© 2024 Northeast Indiana Public Radio
NPR News and diverse music.
Play Live Radio
Next Up:
0:00 0:00
Available On Air Stations
Underwriter Message

Cattle Hormones Could Be Worse for Environment Than Previously Thought

Wikimedia Commons

A recent study shows growth hormones used in beef cattle could be worse for the  environment than previously thought.  The new research comes from Indiana University.

Synthetic testosterone is used in the majority of U.S. beef cattle to make cows  bigger.  But when the steroids exit the cows, they can easily be washed into waterways. And once those compounds enter the environment, they can have surprising  reactions - like increasing in potency.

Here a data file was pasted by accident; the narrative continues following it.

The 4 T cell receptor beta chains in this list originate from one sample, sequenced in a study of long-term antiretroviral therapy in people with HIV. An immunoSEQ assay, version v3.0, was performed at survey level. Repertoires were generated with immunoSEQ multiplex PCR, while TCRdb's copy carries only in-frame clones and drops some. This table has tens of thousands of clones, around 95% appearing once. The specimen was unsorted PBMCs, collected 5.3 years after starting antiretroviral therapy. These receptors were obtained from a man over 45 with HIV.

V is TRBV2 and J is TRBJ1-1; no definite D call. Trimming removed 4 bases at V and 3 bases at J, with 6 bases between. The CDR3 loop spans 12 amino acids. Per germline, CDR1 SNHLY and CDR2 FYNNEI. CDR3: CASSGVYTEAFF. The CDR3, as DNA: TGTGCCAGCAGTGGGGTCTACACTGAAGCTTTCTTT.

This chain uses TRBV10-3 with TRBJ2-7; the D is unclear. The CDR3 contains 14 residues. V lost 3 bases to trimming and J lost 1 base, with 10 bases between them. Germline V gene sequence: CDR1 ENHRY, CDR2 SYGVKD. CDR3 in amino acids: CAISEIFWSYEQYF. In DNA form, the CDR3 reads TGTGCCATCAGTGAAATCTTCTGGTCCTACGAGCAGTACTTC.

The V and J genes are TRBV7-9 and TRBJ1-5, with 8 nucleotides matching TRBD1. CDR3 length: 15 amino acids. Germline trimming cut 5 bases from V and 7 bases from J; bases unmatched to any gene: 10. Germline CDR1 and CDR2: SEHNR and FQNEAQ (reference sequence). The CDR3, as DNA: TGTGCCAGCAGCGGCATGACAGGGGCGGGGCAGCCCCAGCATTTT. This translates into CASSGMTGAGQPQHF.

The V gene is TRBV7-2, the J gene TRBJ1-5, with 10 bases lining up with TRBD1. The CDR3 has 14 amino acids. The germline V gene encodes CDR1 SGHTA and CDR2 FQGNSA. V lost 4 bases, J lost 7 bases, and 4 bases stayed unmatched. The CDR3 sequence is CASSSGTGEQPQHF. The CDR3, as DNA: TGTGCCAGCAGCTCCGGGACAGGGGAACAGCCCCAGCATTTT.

“That means the product, what is unexpectedly made in the environment, is more  harmful than what we put into the environment,” says Adam Ward, IU’s lead researcher on the study. He says another finding is  that the compounds can stick around 50 percent longer than originally thought. 

Ward says the testosterone results are a canary in the coal mine situation – that  although they studied just one compound, it represents a lot of other potential  contaminants. And he says even a small amount of these hormones can have a big environmental  impact – disrupting entire ecosystems by altering reproductive cycles in fish and  other wildlife. 

Ward says the the U.S. should reassess the way it regulates hazardous substances,  and take into account how those substances can change.